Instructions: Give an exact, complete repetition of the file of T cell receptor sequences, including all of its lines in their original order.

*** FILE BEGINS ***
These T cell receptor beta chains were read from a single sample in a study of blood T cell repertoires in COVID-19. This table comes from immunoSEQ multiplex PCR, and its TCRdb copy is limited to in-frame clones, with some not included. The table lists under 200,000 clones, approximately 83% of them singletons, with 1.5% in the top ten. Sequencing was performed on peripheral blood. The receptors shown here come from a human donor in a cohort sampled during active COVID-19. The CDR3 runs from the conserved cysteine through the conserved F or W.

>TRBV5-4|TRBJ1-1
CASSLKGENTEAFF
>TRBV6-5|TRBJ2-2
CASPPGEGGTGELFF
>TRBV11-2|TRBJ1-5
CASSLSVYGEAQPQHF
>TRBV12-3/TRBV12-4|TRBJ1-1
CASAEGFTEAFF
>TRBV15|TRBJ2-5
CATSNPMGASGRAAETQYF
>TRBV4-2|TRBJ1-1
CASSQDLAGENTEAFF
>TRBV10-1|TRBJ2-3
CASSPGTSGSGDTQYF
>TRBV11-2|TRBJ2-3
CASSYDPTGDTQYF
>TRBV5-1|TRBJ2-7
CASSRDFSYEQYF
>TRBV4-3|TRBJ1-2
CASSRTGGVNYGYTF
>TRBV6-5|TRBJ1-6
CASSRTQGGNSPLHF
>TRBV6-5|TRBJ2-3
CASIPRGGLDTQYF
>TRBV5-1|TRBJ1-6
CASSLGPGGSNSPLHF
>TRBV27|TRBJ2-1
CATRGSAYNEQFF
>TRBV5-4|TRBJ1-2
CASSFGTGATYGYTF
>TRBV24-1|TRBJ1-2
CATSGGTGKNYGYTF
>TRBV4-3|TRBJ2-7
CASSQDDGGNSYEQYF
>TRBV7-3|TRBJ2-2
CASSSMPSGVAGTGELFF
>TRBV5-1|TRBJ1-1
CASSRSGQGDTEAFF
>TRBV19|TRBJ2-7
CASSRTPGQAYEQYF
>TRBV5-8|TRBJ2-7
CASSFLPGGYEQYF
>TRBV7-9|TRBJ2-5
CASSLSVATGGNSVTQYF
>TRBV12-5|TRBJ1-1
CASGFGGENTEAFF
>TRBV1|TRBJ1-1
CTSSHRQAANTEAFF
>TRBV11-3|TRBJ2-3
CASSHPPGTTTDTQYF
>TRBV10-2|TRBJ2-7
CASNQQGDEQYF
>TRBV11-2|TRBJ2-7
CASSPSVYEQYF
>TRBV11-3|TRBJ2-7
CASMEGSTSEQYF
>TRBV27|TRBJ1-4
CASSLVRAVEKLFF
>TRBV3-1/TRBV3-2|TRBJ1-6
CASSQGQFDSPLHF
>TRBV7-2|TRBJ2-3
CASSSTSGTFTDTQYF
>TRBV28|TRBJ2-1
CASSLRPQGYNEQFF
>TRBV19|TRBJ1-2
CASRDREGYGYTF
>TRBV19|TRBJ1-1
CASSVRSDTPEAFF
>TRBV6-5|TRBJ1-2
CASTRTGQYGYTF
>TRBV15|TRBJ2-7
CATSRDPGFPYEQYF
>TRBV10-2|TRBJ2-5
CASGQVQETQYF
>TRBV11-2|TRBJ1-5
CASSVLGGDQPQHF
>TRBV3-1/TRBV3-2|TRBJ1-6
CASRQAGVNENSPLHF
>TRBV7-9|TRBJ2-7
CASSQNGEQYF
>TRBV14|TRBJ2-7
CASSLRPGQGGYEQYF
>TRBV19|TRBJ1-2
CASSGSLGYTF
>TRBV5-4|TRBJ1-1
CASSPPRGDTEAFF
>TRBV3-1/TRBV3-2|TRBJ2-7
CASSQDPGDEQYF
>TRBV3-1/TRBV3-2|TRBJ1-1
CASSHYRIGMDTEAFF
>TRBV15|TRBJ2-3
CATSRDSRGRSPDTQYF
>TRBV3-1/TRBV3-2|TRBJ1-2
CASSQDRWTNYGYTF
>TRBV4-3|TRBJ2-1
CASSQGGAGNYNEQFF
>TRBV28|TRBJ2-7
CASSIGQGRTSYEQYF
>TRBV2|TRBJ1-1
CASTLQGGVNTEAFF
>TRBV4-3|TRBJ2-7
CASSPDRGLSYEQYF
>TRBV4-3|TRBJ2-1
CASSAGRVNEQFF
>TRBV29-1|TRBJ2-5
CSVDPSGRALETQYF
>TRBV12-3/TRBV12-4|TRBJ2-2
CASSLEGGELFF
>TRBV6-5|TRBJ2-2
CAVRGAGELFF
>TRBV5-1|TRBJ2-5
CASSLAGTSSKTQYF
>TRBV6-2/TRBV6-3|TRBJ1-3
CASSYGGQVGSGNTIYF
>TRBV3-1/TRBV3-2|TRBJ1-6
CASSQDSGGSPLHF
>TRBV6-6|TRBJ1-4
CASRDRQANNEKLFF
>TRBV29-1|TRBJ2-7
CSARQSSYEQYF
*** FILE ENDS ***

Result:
These T cell receptor beta chains were read from a single sample in a study of blood T cell repertoires in COVID-19. This table comes from immunoSEQ multiplex PCR, and its TCRdb copy is limited to in-frame clones, with some not included. The table lists under 200,000 clones, approximately 83% of them singletons, with 1.5% in the top ten. Sequencing was performed on peripheral blood. The receptors shown here come from a human donor in a cohort sampled during active COVID-19. The CDR3 runs from the conserved cysteine through the conserved F or W.

>TRBV5-4|TRBJ1-1
CASSLKGENTEAFF
>TRBV6-5|TRBJ2-2
CASPPGEGGTGELFF
>TRBV11-2|TRBJ1-5
CASSLSVYGEAQPQHF
>TRBV12-3/TRBV12-4|TRBJ1-1
CASAEGFTEAFF
>TRBV15|TRBJ2-5
CATSNPMGASGRAAETQYF
>TRBV4-2|TRBJ1-1
CASSQDLAGENTEAFF
>TRBV10-1|TRBJ2-3
CASSPGTSGSGDTQYF
>TRBV11-2|TRBJ2-3
CASSYDPTGDTQYF
>TRBV5-1|TRBJ2-7
CASSRDFSYEQYF
>TRBV4-3|TRBJ1-2
CASSRTGGVNYGYTF
>TRBV6-5|TRBJ1-6
CASSRTQGGNSPLHF
>TRBV6-5|TRBJ2-3
CASIPRGGLDTQYF
>TRBV5-1|TRBJ1-6
CASSLGPGGSNSPLHF
>TRBV27|TRBJ2-1
CATRGSAYNEQFF
>TRBV5-4|TRBJ1-2
CASSFGTGATYGYTF
>TRBV24-1|TRBJ1-2
CATSGGTGKNYGYTF
>TRBV4-3|TRBJ2-7
CASSQDDGGNSYEQYF
>TRBV7-3|TRBJ2-2
CASSSMPSGVAGTGELFF
>TRBV5-1|TRBJ1-1
CASSRSGQGDTEAFF
>TRBV19|TRBJ2-7
CASSRTPGQAYEQYF
>TRBV5-8|TRBJ2-7
CASSFLPGGYEQYF
>TRBV7-9|TRBJ2-5
CASSLSVATGGNSVTQYF
>TRBV12-5|TRBJ1-1
CASGFGGENTEAFF
>TRBV1|TRBJ1-1
CTSSHRQAANTEAFF
>TRBV11-3|TRBJ2-3
CASSHPPGTTTDTQYF
>TRBV10-2|TRBJ2-7
CASNQQGDEQYF
>TRBV11-2|TRBJ2-7
CASSPSVYEQYF
>TRBV11-3|TRBJ2-7
CASMEGSTSEQYF
>TRBV27|TRBJ1-4
CASSLVRAVEKLFF
>TRBV3-1/TRBV3-2|TRBJ1-6
CASSQGQFDSPLHF
>TRBV7-2|TRBJ2-3
CASSSTSGTFTDTQYF
>TRBV28|TRBJ2-1
CASSLRPQGYNEQFF
>TRBV19|TRBJ1-2
CASRDREGYGYTF
>TRBV19|TRBJ1-1
CASSVRSDTPEAFF
>TRBV6-5|TRBJ1-2
CASTRTGQYGYTF
>TRBV15|TRBJ2-7
CATSRDPGFPYEQYF
>TRBV10-2|TRBJ2-5
CASGQVQETQYF
>TRBV11-2|TRBJ1-5
CASSVLGGDQPQHF
>TRBV3-1/TRBV3-2|TRBJ1-6
CASRQAGVNENSPLHF
>TRBV7-9|TRBJ2-7
CASSQNGEQYF
>TRBV14|TRBJ2-7
CASSLRPGQGGYEQYF
>TRBV19|TRBJ1-2
CASSGSLGYTF
>TRBV5-4|TRBJ1-1
CASSPPRGDTEAFF
>TRBV3-1/TRBV3-2|TRBJ2-7
CASSQDPGDEQYF
>TRBV3-1/TRBV3-2|TRBJ1-1
CASSHYRIGMDTEAFF
>TRBV15|TRBJ2-3
CATSRDSRGRSPDTQYF
>TRBV3-1/TRBV3-2|TRBJ1-2
CASSQDRWTNYGYTF
>TRBV4-3|TRBJ2-1
CASSQGGAGNYNEQFF
>TRBV28|TRBJ2-7
CASSIGQGRTSYEQYF
>TRBV2|TRBJ1-1
CASTLQGGVNTEAFF
>TRBV4-3|TRBJ2-7
CASSPDRGLSYEQYF
>TRBV4-3|TRBJ2-1
CASSAGRVNEQFF
>TRBV29-1|TRBJ2-5
CSVDPSGRALETQYF
>TRBV12-3/TRBV12-4|TRBJ2-2
CASSLEGGELFF
>TRBV6-5|TRBJ2-2
CAVRGAGELFF
>TRBV5-1|TRBJ2-5
CASSLAGTSSKTQYF
>TRBV6-2/TRBV6-3|TRBJ1-3
CASSYGGQVGSGNTIYF
>TRBV3-1/TRBV3-2|TRBJ1-6
CASSQDSGGSPLHF
>TRBV6-6|TRBJ1-4
CASRDRQANNEKLFF
>TRBV29-1|TRBJ2-7
CSARQSSYEQYF